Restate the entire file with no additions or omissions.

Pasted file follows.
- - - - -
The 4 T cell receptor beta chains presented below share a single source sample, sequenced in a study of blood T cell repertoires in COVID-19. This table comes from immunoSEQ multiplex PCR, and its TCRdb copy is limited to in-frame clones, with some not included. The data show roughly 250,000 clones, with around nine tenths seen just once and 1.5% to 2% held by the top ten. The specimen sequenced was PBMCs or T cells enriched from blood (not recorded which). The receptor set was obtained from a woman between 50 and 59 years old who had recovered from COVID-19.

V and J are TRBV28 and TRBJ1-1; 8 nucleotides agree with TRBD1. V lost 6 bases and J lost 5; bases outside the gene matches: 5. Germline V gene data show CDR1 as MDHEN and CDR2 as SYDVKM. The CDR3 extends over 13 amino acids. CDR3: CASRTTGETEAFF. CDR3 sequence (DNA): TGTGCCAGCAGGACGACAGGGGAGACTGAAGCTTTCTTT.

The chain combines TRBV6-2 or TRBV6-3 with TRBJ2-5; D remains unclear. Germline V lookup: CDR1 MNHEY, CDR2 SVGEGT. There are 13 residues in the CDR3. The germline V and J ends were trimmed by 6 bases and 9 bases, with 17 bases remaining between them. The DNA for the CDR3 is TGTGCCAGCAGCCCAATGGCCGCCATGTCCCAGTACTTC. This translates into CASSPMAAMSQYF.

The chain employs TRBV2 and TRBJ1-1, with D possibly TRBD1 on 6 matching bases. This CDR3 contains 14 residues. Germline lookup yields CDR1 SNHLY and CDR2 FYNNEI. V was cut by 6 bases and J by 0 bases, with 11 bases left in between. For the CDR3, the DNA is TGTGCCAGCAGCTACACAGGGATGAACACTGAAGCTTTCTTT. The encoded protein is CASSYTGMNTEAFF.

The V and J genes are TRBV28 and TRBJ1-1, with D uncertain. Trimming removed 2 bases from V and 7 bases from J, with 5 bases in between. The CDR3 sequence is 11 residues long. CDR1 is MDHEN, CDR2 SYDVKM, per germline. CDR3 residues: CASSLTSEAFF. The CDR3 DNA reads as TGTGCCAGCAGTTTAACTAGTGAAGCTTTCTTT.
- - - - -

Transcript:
The 4 T cell receptor beta chains presented below share a single source sample, sequenced in a study of blood T cell repertoires in COVID-19. This table comes from immunoSEQ multiplex PCR, and its TCRdb copy is limited to in-frame clones, with some not included. The data show roughly 250,000 clones, with around nine tenths seen just once and 1.5% to 2% held by the top ten. The specimen sequenced was PBMCs or T cells enriched from blood (not recorded which). The receptor set was obtained from a woman between 50 and 59 years old who had recovered from COVID-19.

V and J are TRBV28 and TRBJ1-1; 8 nucleotides agree with TRBD1. V lost 6 bases and J lost 5; bases outside the gene matches: 5. Germline V gene data show CDR1 as MDHEN and CDR2 as SYDVKM. The CDR3 extends over 13 amino acids. CDR3: CASRTTGETEAFF. CDR3 sequence (DNA): TGTGCCAGCAGGACGACAGGGGAGACTGAAGCTTTCTTT.

The chain combines TRBV6-2 or TRBV6-3 with TRBJ2-5; D remains unclear. Germline V lookup: CDR1 MNHEY, CDR2 SVGEGT. There are 13 residues in the CDR3. The germline V and J ends were trimmed by 6 bases and 9 bases, with 17 bases remaining between them. The DNA for the CDR3 is TGTGCCAGCAGCCCAATGGCCGCCATGTCCCAGTACTTC. This translates into CASSPMAAMSQYF.

The chain employs TRBV2 and TRBJ1-1, with D possibly TRBD1 on 6 matching bases. This CDR3 contains 14 residues. Germline lookup yields CDR1 SNHLY and CDR2 FYNNEI. V was cut by 6 bases and J by 0 bases, with 11 bases left in between. For the CDR3, the DNA is TGTGCCAGCAGCTACACAGGGATGAACACTGAAGCTTTCTTT. The encoded protein is CASSYTGMNTEAFF.

The V and J genes are TRBV28 and TRBJ1-1, with D uncertain. Trimming removed 2 bases from V and 7 bases from J, with 5 bases in between. The CDR3 sequence is 11 residues long. CDR1 is MDHEN, CDR2 SYDVKM, per germline. CDR3 residues: CASSLTSEAFF. The CDR3 DNA reads as TGTGCCAGCAGTTTAACTAGTGAAGCTTTCTTT.